Though there were very few riot-related cases in Kutch and Saurashtra, a different kind of Hindu-Muslim segregation had already taken place in the earthquake-affected parts of these two areas. In fact, the partisan behaviour of both state and society in Gujarat had already been revealed then. There was discrimination against Muslim communities as the distribution of relief materials in several towns was coordinated through local Sangh Parivar offices; during rehabilitation their damaged property was either not surveyed or compensation amounts were fixed at levels much lower than the extent of damage. During the reconstruction phase many villages split as dominant communities such as the Patidars made sure that they got new house sites some distance away from the original settlement, with Muslims and other ‘backward communities’ left behind.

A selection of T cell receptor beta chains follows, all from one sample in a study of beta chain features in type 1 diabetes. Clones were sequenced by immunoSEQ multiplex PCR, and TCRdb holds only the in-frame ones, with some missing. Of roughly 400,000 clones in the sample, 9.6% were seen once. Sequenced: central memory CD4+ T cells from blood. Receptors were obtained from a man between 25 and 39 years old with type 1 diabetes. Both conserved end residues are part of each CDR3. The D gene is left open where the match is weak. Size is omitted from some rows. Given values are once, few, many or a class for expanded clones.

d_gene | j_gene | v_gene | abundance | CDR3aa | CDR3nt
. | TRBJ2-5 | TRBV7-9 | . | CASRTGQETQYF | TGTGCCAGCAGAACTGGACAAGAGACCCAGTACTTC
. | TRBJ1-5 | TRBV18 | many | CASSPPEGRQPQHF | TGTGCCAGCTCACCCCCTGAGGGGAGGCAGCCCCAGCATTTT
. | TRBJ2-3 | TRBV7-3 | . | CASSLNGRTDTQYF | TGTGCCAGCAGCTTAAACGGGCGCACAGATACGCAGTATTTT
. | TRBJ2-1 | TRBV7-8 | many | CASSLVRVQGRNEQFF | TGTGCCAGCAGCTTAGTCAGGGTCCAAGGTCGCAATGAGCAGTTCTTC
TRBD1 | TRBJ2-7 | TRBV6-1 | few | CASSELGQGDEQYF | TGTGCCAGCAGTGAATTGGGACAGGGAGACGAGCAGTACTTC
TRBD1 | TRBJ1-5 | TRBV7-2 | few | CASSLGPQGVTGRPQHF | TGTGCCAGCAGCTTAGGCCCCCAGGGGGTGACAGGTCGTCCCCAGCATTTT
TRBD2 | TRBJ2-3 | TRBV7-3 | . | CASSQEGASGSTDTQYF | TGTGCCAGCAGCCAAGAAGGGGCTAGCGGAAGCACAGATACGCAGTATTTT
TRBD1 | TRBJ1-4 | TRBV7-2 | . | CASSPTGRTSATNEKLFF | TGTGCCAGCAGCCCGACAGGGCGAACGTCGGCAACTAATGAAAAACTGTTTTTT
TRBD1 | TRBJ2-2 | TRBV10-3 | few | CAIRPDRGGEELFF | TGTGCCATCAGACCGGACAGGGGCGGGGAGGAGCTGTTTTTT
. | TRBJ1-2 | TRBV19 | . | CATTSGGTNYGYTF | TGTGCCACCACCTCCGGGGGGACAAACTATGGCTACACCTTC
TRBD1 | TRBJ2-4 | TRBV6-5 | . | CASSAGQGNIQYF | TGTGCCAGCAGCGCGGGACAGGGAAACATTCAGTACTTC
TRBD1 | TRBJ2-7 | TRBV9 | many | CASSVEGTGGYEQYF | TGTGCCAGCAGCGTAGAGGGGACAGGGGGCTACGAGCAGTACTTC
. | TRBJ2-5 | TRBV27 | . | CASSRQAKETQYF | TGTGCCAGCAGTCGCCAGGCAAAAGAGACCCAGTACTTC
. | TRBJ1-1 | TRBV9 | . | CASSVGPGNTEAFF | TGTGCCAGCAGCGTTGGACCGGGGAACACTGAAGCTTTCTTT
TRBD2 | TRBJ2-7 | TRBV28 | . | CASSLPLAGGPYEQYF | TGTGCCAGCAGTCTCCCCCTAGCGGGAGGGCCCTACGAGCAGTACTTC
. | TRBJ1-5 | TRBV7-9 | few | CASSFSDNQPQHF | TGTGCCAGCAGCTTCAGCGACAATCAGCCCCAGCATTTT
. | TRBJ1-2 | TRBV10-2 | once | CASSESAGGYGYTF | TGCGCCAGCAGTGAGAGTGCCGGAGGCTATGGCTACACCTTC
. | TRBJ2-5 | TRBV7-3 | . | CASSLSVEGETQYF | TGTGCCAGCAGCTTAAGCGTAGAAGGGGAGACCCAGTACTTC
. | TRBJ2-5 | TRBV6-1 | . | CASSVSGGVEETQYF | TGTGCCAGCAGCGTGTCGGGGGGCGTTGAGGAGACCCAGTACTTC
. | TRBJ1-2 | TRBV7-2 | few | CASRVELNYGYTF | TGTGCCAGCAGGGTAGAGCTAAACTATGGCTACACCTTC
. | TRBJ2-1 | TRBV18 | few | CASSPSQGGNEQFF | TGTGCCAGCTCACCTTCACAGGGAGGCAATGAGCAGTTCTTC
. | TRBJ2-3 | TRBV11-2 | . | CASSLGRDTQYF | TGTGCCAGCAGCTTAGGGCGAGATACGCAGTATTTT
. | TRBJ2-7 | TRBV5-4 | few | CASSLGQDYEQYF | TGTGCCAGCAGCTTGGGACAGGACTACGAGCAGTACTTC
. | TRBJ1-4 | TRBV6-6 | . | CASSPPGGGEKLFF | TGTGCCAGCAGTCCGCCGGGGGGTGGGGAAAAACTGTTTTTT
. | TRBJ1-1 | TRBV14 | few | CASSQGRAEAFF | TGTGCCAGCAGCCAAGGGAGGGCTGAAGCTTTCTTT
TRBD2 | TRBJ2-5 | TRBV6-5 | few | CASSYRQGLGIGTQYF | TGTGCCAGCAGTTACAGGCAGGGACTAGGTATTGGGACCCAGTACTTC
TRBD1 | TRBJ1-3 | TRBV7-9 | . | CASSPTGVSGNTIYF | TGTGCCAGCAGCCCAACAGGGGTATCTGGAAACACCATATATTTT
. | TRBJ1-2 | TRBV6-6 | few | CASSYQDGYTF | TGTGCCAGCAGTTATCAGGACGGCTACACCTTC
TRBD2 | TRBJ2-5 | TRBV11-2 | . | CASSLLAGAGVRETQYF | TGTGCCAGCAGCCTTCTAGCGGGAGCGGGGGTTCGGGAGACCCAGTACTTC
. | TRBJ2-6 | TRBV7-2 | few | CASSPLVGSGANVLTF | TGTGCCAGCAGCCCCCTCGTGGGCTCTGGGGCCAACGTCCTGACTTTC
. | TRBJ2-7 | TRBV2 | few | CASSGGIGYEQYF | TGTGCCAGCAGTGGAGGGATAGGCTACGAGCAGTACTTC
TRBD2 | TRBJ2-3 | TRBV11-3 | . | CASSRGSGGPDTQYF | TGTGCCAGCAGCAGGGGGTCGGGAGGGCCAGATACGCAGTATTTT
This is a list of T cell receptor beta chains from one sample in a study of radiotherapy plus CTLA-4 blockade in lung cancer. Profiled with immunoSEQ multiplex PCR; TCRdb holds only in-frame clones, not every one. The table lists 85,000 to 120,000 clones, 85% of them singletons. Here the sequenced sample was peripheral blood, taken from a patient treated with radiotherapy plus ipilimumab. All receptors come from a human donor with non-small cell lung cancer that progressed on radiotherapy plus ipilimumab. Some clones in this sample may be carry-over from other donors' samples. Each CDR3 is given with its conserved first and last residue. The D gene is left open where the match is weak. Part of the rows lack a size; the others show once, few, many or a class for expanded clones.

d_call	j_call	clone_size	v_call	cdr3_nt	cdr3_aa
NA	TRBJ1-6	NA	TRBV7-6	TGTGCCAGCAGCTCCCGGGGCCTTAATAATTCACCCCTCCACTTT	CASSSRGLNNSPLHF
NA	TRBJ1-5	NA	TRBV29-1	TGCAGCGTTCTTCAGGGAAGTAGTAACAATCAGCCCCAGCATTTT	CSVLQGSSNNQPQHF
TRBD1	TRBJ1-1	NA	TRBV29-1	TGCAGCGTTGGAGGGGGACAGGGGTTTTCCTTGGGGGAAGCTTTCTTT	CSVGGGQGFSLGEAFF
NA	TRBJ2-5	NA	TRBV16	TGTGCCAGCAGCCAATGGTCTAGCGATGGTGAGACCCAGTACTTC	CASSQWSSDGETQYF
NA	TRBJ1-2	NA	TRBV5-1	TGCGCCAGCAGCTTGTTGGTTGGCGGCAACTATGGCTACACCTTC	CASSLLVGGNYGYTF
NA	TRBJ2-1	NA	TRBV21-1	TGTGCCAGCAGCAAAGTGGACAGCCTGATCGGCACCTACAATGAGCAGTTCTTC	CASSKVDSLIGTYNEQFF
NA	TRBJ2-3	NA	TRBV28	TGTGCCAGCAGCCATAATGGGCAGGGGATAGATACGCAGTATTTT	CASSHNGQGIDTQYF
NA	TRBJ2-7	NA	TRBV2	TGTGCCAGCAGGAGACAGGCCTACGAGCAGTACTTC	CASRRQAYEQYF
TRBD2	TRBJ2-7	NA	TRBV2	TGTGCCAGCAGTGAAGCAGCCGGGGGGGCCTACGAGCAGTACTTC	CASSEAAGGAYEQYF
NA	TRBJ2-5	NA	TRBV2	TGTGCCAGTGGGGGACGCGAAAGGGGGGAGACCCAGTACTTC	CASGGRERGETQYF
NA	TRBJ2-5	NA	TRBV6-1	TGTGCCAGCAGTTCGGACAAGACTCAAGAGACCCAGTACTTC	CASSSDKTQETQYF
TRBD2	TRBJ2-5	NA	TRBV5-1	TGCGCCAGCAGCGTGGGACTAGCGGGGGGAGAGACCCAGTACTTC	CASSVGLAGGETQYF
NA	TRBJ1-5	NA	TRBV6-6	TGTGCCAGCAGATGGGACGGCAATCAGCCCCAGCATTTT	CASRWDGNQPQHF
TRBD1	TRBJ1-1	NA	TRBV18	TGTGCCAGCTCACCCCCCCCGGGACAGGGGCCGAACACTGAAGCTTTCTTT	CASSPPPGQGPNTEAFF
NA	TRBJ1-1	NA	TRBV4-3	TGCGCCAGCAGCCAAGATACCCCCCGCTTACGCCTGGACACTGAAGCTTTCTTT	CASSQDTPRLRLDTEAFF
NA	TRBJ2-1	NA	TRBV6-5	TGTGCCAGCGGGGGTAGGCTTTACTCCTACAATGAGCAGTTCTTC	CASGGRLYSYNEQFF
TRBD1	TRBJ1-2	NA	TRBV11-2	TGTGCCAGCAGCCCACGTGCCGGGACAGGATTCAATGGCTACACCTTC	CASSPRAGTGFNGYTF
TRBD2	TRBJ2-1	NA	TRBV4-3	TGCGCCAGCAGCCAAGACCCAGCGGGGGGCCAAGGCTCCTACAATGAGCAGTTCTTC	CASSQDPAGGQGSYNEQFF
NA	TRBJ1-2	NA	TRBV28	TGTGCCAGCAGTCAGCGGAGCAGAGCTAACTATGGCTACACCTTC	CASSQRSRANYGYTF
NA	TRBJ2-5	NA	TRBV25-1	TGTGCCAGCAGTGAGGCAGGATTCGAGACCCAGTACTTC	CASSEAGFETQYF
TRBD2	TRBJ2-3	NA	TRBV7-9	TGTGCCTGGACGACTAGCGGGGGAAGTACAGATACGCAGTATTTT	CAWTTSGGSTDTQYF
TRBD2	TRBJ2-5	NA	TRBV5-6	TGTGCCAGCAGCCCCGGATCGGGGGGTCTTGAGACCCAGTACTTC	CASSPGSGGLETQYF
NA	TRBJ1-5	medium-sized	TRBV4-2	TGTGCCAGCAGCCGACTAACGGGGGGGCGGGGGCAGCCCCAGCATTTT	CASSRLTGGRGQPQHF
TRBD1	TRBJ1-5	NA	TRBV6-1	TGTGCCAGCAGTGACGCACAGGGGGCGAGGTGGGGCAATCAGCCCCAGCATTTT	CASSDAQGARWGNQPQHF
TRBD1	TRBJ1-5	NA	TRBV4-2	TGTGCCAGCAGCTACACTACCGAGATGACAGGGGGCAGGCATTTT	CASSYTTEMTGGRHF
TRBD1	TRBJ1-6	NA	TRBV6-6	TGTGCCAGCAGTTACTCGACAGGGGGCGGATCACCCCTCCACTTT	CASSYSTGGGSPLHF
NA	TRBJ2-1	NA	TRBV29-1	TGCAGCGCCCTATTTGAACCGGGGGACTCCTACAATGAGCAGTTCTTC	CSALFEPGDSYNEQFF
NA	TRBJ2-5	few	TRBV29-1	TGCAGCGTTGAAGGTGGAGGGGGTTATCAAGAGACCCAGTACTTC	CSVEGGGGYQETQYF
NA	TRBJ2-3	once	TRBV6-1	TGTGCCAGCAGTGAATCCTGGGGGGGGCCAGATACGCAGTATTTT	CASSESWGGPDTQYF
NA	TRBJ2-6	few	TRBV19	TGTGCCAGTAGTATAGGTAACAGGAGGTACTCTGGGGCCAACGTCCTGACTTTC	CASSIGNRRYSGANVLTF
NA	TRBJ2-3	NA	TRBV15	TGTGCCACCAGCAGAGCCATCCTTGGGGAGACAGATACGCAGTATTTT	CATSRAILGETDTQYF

Kutch and Saurashtra are still grappling with the unfinished tasks of reconstruction after the earthquake. Even four years after the disaster, an estimated 20% of homes still remain to be built. The World Bank advanced Rs 2,900 crore as loan for 383 infrastructure projects of which only 100 have been completed though work orders have been issued for 281 projects. The Asian Development Bank had given Rs 1000 crore for infrastructure development in the four cities – Bhuj, Anjar, Bhachau and Gandhi-dham; over half these projects still lie unfinished.